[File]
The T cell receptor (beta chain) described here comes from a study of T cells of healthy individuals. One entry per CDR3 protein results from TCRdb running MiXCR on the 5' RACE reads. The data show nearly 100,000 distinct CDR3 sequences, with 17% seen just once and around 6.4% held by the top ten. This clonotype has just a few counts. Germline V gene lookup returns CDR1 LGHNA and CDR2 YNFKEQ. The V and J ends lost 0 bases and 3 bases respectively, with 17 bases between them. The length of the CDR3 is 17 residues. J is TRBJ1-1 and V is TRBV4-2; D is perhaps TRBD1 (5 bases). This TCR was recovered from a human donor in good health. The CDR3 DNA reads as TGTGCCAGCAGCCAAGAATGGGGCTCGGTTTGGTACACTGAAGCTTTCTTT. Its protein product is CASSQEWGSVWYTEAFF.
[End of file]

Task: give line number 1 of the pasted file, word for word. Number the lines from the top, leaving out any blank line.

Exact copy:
The T cell receptor (beta chain) described here comes from a study of T cells of healthy individuals. One entry per CDR3 protein results from TCRdb running MiXCR on the 5' RACE reads. The data show nearly 100,000 distinct CDR3 sequences, with 17% seen just once and around 6.4% held by the top ten. This clonotype has just a few counts. Germline V gene lookup returns CDR1 LGHNA and CDR2 YNFKEQ. The V and J ends lost 0 bases and 3 bases respectively, with 17 bases between them. The length of the CDR3 is 17 residues. J is TRBJ1-1 and V is TRBV4-2; D is perhaps TRBD1 (5 bases). This TCR was recovered from a human donor in good health. The CDR3 DNA reads as TGTGCCAGCAGCCAAGAATGGGGCTCGGTTTGGTACACTGAAGCTTTCTTT. Its protein product is CASSQEWGSVWYTEAFF.